Upgrades to UVM supercomputer 'Deep Green' propel research
The University of Vermont has completed a million dollar upgrade to its supercomputer, making it one of the fastest academic supercomputers in the country.
To some it may look like something out of Star Trek. "This is one of the coolest things I think I have ever seen in my life," said UVM grad student Dillon McCarthy. He's one of the few students who got early access to the school's upgraded super computer, Deep Green.
"It's already done stuff that we're hopefully going to publish really soon, so within a month we've already gotten results out that are worthwhile and scientifically relevant," McCarthy said.
Deep Green is a cluster of 80 high performing graphics processing units or GPU's. One hundred laptops can fit into just one of these small GPU's. When they are all working together, Deep Green can reach speeds of over one petaflop. "That's a one with many, many zeroes behind it," McCarthy said.
That's the same as 20,000 laptops working at the same time. It can take in and process more data faster to allow researchers to do more.
"In science, you have an idea, you want to test it then if it didn't work. You want to change something, and so there's this feedback loop that we do as scientists that let's us get to the solution of a problem and if you have an idea and you have to wait two months, by then you're onto a totally different thing," said Adrian Del Maestro, an associate professor and director of the Vermont Advanced Computing Core.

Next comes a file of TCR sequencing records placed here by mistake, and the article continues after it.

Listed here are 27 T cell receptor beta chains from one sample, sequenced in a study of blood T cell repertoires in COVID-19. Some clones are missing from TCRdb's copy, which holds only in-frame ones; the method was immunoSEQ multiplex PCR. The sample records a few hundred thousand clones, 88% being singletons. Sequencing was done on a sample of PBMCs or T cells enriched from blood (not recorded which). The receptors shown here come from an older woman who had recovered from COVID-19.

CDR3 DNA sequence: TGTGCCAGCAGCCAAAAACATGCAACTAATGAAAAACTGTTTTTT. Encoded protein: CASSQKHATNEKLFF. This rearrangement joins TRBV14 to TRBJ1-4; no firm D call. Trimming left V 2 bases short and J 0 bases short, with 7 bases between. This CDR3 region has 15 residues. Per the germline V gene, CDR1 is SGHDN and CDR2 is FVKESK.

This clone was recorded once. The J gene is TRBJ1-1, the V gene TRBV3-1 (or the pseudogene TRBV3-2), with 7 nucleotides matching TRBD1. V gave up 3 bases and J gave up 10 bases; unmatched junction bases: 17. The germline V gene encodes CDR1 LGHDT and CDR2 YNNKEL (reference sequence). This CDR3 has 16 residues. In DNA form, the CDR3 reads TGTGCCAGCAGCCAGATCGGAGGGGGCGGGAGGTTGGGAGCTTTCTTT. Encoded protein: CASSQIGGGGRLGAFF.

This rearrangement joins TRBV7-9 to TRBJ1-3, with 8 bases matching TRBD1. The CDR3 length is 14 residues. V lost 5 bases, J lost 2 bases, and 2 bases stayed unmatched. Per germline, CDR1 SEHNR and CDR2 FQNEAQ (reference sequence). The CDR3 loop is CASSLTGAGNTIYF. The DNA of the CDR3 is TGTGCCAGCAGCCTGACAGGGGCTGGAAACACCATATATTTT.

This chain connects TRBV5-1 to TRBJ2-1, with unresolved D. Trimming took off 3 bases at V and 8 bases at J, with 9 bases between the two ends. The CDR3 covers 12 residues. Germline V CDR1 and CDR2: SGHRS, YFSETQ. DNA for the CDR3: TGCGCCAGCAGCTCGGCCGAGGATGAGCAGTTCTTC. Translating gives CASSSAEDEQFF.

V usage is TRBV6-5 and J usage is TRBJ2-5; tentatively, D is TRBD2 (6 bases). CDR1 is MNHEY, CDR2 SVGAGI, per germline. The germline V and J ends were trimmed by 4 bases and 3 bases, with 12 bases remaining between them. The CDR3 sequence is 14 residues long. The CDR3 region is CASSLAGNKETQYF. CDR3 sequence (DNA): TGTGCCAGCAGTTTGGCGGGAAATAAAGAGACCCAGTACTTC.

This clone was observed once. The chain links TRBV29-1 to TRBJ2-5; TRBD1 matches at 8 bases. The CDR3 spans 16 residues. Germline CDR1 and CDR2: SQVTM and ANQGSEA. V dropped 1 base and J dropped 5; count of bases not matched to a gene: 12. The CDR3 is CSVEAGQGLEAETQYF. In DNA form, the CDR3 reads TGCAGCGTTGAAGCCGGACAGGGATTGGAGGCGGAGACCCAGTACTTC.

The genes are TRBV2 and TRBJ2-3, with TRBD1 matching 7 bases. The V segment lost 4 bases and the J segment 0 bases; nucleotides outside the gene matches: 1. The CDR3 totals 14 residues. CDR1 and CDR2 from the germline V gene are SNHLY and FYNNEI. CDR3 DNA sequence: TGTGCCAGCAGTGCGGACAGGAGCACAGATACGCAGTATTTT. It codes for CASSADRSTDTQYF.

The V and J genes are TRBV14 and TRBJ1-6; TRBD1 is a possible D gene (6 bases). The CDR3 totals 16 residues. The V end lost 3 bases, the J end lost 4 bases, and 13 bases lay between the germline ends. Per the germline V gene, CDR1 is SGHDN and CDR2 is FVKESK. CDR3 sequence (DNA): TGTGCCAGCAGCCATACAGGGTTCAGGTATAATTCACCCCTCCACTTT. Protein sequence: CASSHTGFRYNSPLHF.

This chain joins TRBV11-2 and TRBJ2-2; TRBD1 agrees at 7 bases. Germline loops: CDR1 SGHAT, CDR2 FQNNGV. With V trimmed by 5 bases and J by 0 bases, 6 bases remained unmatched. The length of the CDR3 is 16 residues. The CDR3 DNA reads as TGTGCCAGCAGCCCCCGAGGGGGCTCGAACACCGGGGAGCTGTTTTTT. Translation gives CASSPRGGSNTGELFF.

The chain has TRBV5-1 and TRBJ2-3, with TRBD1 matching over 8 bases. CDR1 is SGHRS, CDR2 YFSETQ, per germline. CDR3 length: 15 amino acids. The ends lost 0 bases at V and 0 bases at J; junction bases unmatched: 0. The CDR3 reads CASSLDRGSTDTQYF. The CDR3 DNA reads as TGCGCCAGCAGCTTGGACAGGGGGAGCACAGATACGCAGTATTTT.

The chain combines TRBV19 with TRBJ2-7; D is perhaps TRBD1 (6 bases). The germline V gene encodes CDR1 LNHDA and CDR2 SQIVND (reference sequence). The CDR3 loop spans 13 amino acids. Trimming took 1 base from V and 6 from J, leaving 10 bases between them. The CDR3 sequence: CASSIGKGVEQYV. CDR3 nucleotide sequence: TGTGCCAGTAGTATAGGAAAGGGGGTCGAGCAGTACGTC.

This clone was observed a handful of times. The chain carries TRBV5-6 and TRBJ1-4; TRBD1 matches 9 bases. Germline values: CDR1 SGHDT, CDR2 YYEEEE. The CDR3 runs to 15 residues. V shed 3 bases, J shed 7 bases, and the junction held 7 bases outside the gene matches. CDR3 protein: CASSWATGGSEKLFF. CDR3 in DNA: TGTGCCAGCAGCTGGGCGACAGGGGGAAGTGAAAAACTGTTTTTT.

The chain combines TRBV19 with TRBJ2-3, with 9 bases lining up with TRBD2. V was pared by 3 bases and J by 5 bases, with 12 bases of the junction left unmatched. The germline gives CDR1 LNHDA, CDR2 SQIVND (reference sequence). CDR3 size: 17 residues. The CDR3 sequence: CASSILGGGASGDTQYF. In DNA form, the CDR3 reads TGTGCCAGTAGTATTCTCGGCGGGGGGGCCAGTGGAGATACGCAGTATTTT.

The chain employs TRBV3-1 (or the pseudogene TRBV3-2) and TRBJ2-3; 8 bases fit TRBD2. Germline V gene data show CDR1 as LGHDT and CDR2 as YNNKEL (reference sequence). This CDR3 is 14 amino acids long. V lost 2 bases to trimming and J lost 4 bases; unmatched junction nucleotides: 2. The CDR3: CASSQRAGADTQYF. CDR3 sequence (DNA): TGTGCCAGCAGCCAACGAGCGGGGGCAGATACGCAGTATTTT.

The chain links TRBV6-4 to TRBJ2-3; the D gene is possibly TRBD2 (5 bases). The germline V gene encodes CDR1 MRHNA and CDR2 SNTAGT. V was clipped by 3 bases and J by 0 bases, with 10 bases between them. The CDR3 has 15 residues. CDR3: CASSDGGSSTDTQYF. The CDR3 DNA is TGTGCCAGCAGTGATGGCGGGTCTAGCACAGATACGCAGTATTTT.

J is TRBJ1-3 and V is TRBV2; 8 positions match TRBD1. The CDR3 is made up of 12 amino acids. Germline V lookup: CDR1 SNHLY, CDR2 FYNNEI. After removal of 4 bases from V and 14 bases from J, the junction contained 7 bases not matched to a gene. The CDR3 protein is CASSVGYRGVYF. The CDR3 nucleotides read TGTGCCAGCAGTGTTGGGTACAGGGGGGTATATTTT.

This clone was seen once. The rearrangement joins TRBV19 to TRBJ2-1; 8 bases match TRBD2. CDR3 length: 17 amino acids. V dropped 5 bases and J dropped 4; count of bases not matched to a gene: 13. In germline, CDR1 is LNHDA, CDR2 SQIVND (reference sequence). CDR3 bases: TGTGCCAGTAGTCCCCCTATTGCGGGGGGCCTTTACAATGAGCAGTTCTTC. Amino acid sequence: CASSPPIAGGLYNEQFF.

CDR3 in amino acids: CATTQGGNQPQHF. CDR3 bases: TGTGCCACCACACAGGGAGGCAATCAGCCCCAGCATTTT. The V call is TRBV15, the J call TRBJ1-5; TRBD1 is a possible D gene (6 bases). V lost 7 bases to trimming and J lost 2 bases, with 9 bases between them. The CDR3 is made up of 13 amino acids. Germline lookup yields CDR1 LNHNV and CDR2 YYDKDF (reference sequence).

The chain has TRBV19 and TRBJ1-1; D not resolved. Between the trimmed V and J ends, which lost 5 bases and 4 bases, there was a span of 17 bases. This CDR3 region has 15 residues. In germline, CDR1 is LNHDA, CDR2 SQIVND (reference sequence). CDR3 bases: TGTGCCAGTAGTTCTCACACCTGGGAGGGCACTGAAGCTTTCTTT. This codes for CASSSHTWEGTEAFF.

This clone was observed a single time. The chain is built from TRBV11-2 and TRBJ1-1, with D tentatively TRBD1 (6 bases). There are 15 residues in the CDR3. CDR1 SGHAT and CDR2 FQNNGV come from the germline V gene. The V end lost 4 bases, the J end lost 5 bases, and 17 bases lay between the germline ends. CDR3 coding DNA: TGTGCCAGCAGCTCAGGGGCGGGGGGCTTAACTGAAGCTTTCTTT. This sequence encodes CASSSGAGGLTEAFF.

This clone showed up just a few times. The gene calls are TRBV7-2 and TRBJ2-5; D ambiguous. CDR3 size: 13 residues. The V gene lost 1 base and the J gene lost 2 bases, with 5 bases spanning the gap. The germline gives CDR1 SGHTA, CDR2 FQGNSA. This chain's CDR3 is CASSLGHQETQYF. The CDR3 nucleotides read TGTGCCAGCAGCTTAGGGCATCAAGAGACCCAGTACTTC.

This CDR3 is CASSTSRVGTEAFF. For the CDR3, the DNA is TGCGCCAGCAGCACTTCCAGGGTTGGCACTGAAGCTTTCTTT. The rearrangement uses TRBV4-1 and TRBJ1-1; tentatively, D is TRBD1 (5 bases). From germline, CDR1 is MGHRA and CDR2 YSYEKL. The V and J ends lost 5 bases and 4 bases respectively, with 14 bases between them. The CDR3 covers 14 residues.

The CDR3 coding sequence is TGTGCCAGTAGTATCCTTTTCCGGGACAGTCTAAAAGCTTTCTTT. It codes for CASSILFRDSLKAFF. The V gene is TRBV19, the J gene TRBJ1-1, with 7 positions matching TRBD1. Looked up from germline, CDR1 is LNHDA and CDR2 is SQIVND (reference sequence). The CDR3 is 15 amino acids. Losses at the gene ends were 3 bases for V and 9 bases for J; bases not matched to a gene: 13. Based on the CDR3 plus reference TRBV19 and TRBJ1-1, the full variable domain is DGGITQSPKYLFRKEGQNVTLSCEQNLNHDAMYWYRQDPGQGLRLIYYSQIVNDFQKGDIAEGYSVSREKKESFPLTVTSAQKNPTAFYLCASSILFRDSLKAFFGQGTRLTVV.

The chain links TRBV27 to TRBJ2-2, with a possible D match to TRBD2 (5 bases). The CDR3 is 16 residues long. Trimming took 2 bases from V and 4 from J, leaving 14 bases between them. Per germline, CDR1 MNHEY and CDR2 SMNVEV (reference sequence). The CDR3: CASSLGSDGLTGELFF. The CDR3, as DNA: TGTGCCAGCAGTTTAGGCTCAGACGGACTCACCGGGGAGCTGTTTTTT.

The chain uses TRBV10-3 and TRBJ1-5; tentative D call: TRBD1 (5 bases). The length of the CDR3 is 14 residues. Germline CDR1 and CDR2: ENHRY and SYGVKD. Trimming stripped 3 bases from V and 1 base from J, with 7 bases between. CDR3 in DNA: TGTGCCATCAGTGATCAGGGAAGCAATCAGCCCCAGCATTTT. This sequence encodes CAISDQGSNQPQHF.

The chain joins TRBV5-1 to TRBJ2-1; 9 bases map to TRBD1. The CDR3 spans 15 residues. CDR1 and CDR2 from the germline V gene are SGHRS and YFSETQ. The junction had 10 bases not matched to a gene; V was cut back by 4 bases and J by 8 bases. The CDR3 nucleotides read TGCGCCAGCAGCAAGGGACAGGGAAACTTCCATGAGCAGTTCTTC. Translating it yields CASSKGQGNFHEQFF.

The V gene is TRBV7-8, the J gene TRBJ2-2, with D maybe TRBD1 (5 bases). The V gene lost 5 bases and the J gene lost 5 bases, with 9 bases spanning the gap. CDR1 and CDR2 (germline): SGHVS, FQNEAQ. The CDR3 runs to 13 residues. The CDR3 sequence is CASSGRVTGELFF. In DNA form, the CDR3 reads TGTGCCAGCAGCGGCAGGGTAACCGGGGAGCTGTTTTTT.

One example of how UVM research benefits from Deep Green includes a project to build a real-time map of highway signs looking at quality and effectiveness. Deep Green allows them to read signs in an instant and collect data, which would usually take more man-hours and computing time. It can also help process research on artificial intelligence and new medications. "Kind of look at things that we want to see, like how proteins interact with drugs if we want to design new drugs," McCarthy said.
Del Maestro says the National Science Foundation funded investment in cyber infrastructure is essential to the university for research purposes, and he hopes the cutting edge technology will be useful for five years or longer. "Other institutions are interested in building other supercomputers and they're saying, 'How did you do it, can we learn from which mistakes you made to make this thing?' We said, we didn't make any mistakes. we built the perfect supercomputer for Vermont," he said.
That is, until even newer technology is developed.